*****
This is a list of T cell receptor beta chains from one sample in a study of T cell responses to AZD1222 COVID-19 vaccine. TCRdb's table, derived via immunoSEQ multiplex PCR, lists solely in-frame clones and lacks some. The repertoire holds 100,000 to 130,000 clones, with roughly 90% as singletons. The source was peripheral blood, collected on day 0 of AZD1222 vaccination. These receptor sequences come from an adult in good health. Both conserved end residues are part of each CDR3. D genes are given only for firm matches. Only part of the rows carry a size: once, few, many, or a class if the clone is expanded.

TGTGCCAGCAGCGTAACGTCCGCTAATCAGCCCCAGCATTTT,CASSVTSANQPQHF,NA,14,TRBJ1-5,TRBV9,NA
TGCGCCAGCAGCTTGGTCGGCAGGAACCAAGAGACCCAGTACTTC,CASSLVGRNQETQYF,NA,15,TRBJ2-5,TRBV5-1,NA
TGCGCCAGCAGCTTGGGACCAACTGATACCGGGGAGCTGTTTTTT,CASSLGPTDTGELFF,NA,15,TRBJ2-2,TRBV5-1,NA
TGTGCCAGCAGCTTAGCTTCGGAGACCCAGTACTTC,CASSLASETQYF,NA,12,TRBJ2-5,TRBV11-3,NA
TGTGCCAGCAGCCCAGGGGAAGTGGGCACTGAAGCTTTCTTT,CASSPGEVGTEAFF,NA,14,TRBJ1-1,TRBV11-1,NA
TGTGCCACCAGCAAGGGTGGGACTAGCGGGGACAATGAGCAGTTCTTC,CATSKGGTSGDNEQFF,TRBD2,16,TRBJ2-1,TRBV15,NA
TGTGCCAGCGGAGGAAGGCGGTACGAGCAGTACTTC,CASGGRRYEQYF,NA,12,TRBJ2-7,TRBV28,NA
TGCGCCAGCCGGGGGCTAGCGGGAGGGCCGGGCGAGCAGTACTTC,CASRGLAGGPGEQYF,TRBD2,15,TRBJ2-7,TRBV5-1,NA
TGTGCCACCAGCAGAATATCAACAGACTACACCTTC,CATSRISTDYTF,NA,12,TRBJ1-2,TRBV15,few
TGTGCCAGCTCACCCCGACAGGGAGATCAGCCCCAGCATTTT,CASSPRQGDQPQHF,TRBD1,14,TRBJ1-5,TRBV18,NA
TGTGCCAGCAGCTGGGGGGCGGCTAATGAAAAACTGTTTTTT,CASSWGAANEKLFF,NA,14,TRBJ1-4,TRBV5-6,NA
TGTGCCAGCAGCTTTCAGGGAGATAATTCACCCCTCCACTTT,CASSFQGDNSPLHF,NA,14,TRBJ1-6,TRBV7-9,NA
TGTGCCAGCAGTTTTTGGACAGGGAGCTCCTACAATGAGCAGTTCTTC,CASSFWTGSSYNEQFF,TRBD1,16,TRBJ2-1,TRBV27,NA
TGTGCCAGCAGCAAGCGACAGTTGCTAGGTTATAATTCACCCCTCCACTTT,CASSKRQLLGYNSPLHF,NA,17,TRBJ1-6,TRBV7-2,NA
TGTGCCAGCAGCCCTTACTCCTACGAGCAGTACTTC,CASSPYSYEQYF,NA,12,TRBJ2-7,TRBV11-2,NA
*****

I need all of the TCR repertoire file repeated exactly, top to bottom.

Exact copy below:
This is a list of T cell receptor beta chains from one sample in a study of T cell responses to AZD1222 COVID-19 vaccine. TCRdb's table, derived via immunoSEQ multiplex PCR, lists solely in-frame clones and lacks some. The repertoire holds 100,000 to 130,000 clones, with roughly 90% as singletons. The source was peripheral blood, collected on day 0 of AZD1222 vaccination. These receptor sequences come from an adult in good health. Both conserved end residues are part of each CDR3. D genes are given only for firm matches. Only part of the rows carry a size: once, few, many, or a class if the clone is expanded.

TGTGCCAGCAGCGTAACGTCCGCTAATCAGCCCCAGCATTTT,CASSVTSANQPQHF,NA,14,TRBJ1-5,TRBV9,NA
TGCGCCAGCAGCTTGGTCGGCAGGAACCAAGAGACCCAGTACTTC,CASSLVGRNQETQYF,NA,15,TRBJ2-5,TRBV5-1,NA
TGCGCCAGCAGCTTGGGACCAACTGATACCGGGGAGCTGTTTTTT,CASSLGPTDTGELFF,NA,15,TRBJ2-2,TRBV5-1,NA
TGTGCCAGCAGCTTAGCTTCGGAGACCCAGTACTTC,CASSLASETQYF,NA,12,TRBJ2-5,TRBV11-3,NA
TGTGCCAGCAGCCCAGGGGAAGTGGGCACTGAAGCTTTCTTT,CASSPGEVGTEAFF,NA,14,TRBJ1-1,TRBV11-1,NA
TGTGCCACCAGCAAGGGTGGGACTAGCGGGGACAATGAGCAGTTCTTC,CATSKGGTSGDNEQFF,TRBD2,16,TRBJ2-1,TRBV15,NA
TGTGCCAGCGGAGGAAGGCGGTACGAGCAGTACTTC,CASGGRRYEQYF,NA,12,TRBJ2-7,TRBV28,NA
TGCGCCAGCCGGGGGCTAGCGGGAGGGCCGGGCGAGCAGTACTTC,CASRGLAGGPGEQYF,TRBD2,15,TRBJ2-7,TRBV5-1,NA
TGTGCCACCAGCAGAATATCAACAGACTACACCTTC,CATSRISTDYTF,NA,12,TRBJ1-2,TRBV15,few
TGTGCCAGCTCACCCCGACAGGGAGATCAGCCCCAGCATTTT,CASSPRQGDQPQHF,TRBD1,14,TRBJ1-5,TRBV18,NA
TGTGCCAGCAGCTGGGGGGCGGCTAATGAAAAACTGTTTTTT,CASSWGAANEKLFF,NA,14,TRBJ1-4,TRBV5-6,NA
TGTGCCAGCAGCTTTCAGGGAGATAATTCACCCCTCCACTTT,CASSFQGDNSPLHF,NA,14,TRBJ1-6,TRBV7-9,NA
TGTGCCAGCAGTTTTTGGACAGGGAGCTCCTACAATGAGCAGTTCTTC,CASSFWTGSSYNEQFF,TRBD1,16,TRBJ2-1,TRBV27,NA
TGTGCCAGCAGCAAGCGACAGTTGCTAGGTTATAATTCACCCCTCCACTTT,CASSKRQLLGYNSPLHF,NA,17,TRBJ1-6,TRBV7-2,NA
TGTGCCAGCAGCCCTTACTCCTACGAGCAGTACTTC,CASSPYSYEQYF,NA,12,TRBJ2-7,TRBV11-2,NA